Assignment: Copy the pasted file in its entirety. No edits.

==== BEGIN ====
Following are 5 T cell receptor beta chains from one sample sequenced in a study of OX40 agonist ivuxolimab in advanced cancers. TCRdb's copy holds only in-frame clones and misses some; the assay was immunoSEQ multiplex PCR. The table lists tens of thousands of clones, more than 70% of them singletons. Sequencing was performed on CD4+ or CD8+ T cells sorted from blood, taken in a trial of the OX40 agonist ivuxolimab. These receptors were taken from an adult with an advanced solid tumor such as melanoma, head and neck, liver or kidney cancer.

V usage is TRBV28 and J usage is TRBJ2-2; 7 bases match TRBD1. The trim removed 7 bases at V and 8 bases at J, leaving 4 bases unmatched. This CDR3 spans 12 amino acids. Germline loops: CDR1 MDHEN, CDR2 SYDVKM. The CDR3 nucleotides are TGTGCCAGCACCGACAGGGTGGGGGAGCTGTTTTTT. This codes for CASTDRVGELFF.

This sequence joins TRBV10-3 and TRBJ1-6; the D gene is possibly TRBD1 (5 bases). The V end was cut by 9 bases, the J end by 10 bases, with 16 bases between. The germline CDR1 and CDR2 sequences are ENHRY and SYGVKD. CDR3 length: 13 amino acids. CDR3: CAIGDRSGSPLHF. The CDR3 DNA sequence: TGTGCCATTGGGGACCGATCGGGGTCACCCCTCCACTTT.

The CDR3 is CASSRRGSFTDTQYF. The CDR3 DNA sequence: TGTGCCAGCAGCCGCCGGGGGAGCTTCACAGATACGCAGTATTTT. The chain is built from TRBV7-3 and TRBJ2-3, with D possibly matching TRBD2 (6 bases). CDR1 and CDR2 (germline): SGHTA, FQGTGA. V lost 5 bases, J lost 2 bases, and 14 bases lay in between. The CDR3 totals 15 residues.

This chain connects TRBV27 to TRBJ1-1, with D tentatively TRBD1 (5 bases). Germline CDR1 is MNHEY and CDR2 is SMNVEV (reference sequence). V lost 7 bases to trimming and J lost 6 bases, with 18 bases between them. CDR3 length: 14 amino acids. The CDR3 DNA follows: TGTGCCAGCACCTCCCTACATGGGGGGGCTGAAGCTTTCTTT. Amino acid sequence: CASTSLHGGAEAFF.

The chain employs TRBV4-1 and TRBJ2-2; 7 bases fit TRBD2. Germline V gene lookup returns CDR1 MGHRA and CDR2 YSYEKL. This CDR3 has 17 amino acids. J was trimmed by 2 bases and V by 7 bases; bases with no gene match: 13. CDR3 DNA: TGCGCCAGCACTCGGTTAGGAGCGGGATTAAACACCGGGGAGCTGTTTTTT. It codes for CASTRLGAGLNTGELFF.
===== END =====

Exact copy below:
Following are 5 T cell receptor beta chains from one sample sequenced in a study of OX40 agonist ivuxolimab in advanced cancers. TCRdb's copy holds only in-frame clones and misses some; the assay was immunoSEQ multiplex PCR. The table lists tens of thousands of clones, more than 70% of them singletons. Sequencing was performed on CD4+ or CD8+ T cells sorted from blood, taken in a trial of the OX40 agonist ivuxolimab. These receptors were taken from an adult with an advanced solid tumor such as melanoma, head and neck, liver or kidney cancer.

V usage is TRBV28 and J usage is TRBJ2-2; 7 bases match TRBD1. The trim removed 7 bases at V and 8 bases at J, leaving 4 bases unmatched. This CDR3 spans 12 amino acids. Germline loops: CDR1 MDHEN, CDR2 SYDVKM. The CDR3 nucleotides are TGTGCCAGCACCGACAGGGTGGGGGAGCTGTTTTTT. This codes for CASTDRVGELFF.

This sequence joins TRBV10-3 and TRBJ1-6; the D gene is possibly TRBD1 (5 bases). The V end was cut by 9 bases, the J end by 10 bases, with 16 bases between. The germline CDR1 and CDR2 sequences are ENHRY and SYGVKD. CDR3 length: 13 amino acids. CDR3: CAIGDRSGSPLHF. The CDR3 DNA sequence: TGTGCCATTGGGGACCGATCGGGGTCACCCCTCCACTTT.

The CDR3 is CASSRRGSFTDTQYF. The CDR3 DNA sequence: TGTGCCAGCAGCCGCCGGGGGAGCTTCACAGATACGCAGTATTTT. The chain is built from TRBV7-3 and TRBJ2-3, with D possibly matching TRBD2 (6 bases). CDR1 and CDR2 (germline): SGHTA, FQGTGA. V lost 5 bases, J lost 2 bases, and 14 bases lay in between. The CDR3 totals 15 residues.

This chain connects TRBV27 to TRBJ1-1, with D tentatively TRBD1 (5 bases). Germline CDR1 is MNHEY and CDR2 is SMNVEV (reference sequence). V lost 7 bases to trimming and J lost 6 bases, with 18 bases between them. CDR3 length: 14 amino acids. The CDR3 DNA follows: TGTGCCAGCACCTCCCTACATGGGGGGGCTGAAGCTTTCTTT. Amino acid sequence: CASTSLHGGAEAFF.

The chain employs TRBV4-1 and TRBJ2-2; 7 bases fit TRBD2. Germline V gene lookup returns CDR1 MGHRA and CDR2 YSYEKL. This CDR3 has 17 amino acids. J was trimmed by 2 bases and V by 7 bases; bases with no gene match: 13. CDR3 DNA: TGCGCCAGCACTCGGTTAGGAGCGGGATTAAACACCGGGGAGCTGTTTTTT. It codes for CASTRLGAGLNTGELFF.